Most European private equity firms and their portfolio companies will be well aware that May 2018 heralds the most significant shake-up in data protection law across the EU for 20 years. And given the huge amount of “personal data” (that is, data that relates to identifiable individuals) now held by just about every sizeable business, that is a very big deal.
While private equity firms themselves will mostly hold data about employees and investors, information about customers – and lists of potential customers – probably raise the biggest issues for investee companies. With very substantial fines, potential civil liability, and the prospect of serious reputational damage for companies that are not ready, now is a good time to review progress – both within the fund manager, and across the portfolio. In particular, portfolio company nominated directors should be asking searching questions of their management teams, and data protection should be high on the due diligence list for potential targets.
For most businesses, the obvious starting point is a “gap analysis”, looking particularly at the personal data they hold, the content of privacy notices, the procedures for obtaining consent from those whose data is held, contracts with third party data processors, and staff training and awareness. Firms will also need to develop – or, more likely, review and update – their cyber-security incident response plan to ensure that it complies with the new rules dealing with data breaches. Portfolio companies that engage in “regular and systematic” monitoring of individuals in the EU, or large-scale processing of their “sensitive” data, will have to appoint a Data Protection Officer reporting to the most senior level of management.
But, unfortunately, compliance with the new rules – known as the GDPR, or General Data Protection Regulation – is not straightforward, and there are several traps to watch for.
First, the new rules are not just an issue for businesses that are located in Europe. The extra-territorial effect of the rules means that many businesses outside the EU, who might never have heard of the GDPR, may nevertheless be caught by it. That will be the case if they process data of EU-based individuals in connection with the offering of goods or services to them, or if they “monitor the behaviour” of EU nationals. As well as complying with the rules themselves, these companies will also have to appoint an EU representative.
Second, the process for obtaining consent from individuals to process their data will be tougher, meaning that new consents may need to be obtained for existing contacts and customers. That may well result in many people whose data is currently held refusing to provide a fresh consent, or not responding to a request to do so, restricting the ability of the business to conduct its normal activities. That could be a very serious commercial issue, and will need to be handled with extreme care – not least because, if the existing consents are inadequate, a business may not even be legally able to contact customers to ask for a new consent.
Third, the new rules will require data privacy notices to include more detail, but must also be “concise and intelligible”. That may seem like an impossible task, given the length and readability of some existing privacy notices, and will require some high-level judgements to be taken.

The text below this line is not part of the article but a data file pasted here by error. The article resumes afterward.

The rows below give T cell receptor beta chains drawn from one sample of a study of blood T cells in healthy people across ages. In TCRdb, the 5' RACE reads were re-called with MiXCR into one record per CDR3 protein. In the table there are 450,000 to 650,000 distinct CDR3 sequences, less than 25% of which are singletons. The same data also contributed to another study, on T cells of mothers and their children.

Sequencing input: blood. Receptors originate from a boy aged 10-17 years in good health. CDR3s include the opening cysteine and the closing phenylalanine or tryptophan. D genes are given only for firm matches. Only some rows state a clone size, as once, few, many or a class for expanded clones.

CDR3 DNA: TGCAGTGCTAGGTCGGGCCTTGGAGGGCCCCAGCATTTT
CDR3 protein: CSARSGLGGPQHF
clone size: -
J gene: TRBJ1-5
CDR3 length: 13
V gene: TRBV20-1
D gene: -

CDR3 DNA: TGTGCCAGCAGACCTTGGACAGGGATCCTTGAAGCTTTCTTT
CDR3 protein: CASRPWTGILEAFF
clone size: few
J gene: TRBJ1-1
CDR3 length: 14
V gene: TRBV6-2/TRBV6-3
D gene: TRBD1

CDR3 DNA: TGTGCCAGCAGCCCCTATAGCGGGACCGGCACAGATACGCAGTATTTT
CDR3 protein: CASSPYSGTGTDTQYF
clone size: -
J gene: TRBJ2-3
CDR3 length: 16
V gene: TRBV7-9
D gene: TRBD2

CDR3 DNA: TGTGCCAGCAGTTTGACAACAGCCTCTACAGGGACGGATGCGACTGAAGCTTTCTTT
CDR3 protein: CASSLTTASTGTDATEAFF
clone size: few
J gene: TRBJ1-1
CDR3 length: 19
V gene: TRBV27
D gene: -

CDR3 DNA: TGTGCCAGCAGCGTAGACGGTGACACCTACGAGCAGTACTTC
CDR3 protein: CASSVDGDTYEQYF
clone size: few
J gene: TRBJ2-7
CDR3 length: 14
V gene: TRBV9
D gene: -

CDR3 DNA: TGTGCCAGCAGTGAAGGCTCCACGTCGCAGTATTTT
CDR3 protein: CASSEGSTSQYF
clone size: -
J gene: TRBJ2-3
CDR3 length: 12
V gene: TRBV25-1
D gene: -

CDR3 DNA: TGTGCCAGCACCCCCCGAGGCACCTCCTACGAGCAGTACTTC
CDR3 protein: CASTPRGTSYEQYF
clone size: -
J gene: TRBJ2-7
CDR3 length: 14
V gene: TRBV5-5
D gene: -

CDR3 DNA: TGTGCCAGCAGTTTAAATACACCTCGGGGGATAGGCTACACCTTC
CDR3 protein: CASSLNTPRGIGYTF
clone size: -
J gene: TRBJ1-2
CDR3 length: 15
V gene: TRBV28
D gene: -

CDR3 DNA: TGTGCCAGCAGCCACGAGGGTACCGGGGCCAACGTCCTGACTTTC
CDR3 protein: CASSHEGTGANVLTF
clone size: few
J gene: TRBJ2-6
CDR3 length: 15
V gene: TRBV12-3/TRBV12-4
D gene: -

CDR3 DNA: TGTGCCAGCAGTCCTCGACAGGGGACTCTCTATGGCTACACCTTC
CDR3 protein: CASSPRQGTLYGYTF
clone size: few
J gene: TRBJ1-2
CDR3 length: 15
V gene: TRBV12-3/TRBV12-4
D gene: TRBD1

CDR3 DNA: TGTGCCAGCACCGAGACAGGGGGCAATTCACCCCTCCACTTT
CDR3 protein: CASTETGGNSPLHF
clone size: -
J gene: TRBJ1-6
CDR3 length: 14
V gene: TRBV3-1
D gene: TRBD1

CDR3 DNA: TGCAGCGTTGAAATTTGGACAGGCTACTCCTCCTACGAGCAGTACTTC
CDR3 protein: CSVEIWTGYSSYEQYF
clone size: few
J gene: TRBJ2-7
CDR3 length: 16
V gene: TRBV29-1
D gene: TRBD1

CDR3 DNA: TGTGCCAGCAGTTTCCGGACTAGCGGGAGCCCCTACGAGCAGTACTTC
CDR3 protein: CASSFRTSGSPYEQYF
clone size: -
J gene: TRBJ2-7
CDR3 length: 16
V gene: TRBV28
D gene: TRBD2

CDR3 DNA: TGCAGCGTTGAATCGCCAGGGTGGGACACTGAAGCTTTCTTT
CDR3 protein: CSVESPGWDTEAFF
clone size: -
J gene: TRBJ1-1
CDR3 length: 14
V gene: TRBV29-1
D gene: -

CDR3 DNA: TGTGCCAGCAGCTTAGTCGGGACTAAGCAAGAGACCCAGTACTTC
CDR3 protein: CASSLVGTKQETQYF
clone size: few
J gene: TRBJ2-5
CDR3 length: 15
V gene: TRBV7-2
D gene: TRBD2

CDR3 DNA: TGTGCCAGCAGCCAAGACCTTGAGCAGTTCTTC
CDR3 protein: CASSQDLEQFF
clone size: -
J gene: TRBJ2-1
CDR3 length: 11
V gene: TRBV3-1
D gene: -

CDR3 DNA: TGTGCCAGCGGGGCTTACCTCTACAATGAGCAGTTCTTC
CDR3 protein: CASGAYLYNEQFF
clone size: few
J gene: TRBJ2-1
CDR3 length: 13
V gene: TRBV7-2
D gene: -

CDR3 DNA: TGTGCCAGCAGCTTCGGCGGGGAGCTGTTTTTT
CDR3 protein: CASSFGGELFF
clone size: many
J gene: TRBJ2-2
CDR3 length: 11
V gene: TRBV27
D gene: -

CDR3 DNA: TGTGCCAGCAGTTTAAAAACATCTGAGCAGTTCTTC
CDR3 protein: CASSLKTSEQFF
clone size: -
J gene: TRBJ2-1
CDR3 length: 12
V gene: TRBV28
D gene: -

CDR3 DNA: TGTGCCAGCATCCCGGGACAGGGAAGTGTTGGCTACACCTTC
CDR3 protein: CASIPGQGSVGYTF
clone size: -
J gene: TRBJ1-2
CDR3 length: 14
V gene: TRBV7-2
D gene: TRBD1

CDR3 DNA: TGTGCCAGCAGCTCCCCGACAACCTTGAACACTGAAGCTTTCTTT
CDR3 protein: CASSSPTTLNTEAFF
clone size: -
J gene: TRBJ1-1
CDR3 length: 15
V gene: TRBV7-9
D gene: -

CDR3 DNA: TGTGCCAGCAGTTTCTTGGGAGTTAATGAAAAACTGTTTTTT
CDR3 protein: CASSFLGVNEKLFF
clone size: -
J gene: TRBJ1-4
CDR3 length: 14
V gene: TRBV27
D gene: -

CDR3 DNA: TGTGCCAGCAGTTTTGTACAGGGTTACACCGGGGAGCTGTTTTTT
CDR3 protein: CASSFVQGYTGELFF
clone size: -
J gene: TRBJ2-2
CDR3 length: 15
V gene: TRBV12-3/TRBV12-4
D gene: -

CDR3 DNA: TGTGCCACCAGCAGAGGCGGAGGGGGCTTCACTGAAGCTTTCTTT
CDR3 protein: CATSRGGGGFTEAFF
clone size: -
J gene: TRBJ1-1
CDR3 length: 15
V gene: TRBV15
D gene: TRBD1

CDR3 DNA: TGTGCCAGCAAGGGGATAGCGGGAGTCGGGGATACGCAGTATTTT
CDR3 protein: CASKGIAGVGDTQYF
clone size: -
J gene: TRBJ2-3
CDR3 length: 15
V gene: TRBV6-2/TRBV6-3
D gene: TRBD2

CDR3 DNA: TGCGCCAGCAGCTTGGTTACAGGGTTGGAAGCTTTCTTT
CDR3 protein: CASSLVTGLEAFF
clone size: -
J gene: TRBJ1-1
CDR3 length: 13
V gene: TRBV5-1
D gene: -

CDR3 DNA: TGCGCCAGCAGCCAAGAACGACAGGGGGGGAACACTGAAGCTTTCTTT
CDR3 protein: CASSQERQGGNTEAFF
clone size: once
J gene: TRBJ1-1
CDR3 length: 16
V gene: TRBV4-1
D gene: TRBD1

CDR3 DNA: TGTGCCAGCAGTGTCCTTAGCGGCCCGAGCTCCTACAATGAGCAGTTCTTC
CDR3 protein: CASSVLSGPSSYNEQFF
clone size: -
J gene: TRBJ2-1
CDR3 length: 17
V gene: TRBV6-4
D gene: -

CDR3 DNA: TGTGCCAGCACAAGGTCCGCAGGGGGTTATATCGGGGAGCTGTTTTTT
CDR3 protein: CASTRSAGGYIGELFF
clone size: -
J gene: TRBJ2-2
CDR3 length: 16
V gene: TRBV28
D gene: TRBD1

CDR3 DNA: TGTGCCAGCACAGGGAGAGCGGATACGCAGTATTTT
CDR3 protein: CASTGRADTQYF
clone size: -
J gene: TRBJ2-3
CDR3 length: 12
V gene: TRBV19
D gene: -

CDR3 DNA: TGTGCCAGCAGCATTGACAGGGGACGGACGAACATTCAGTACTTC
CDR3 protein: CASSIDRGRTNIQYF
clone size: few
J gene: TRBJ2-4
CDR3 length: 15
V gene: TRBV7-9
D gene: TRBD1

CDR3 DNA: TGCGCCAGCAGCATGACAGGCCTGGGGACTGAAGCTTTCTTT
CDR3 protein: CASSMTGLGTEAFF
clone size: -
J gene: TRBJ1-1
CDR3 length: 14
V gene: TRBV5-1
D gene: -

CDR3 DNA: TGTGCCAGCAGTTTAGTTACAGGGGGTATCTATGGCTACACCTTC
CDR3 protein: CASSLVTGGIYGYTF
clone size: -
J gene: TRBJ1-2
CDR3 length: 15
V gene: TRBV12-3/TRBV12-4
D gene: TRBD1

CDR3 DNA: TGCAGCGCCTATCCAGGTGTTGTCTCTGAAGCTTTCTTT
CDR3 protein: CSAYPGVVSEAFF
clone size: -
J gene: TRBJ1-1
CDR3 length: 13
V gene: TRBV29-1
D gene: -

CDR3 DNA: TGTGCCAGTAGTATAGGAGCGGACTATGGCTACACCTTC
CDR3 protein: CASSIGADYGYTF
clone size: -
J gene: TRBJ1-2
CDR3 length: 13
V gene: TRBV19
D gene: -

Fourth, although the GDPR does not require the appointment of a data protection officer (DPO) for all businesses, it may seem like an obvious way to assist a company with its GDPR compliance. However, giving an employee that title may itself create some additional obligations, and gives rise to protections for the individual which might be unintended. Careful consideration of the roles and responsibilities of employees will be important, but appointing a DPO may not always be the right answer (although in some businesses, and in some countries, it will be unavoidable).
Fifth, data protection rules in Europe currently differ significantly from country to country, even though they were the subject of a previous European Directive in 1995, creating a headache for cross-border businesses. The GDPR, because it is directly effective in all EU member states from May 2018, will mitigate that problem somewhat; but businesses should be aware that some significant differences will remain, and there is also some scope for confusion over the rights of different national supervisory authorities to enforce the rules. As usual in the EU, the road to harmonisation is a long one.
And finally, data protection also needs to appear on the list of matters to worry about following the UK’s decision to leave the EU. At the moment, and until the UK leaves, it is quite straightforward to transfer data from the UK to other EU countries and vice-versa. Whether that remains the case after Brexit will depend upon the provisions agreed as part of the exit process.
All in all, there is a lot for most European (and many non-European) businesses to do in the coming ten months, and any gap analysis will most likely reveal the extent of the effort required. Those who have not yet started to get ready, would be well-advised to use the summer break to good effect.
More information on the practical steps to be adopted by private equity firms preparing for the GDPR is available here.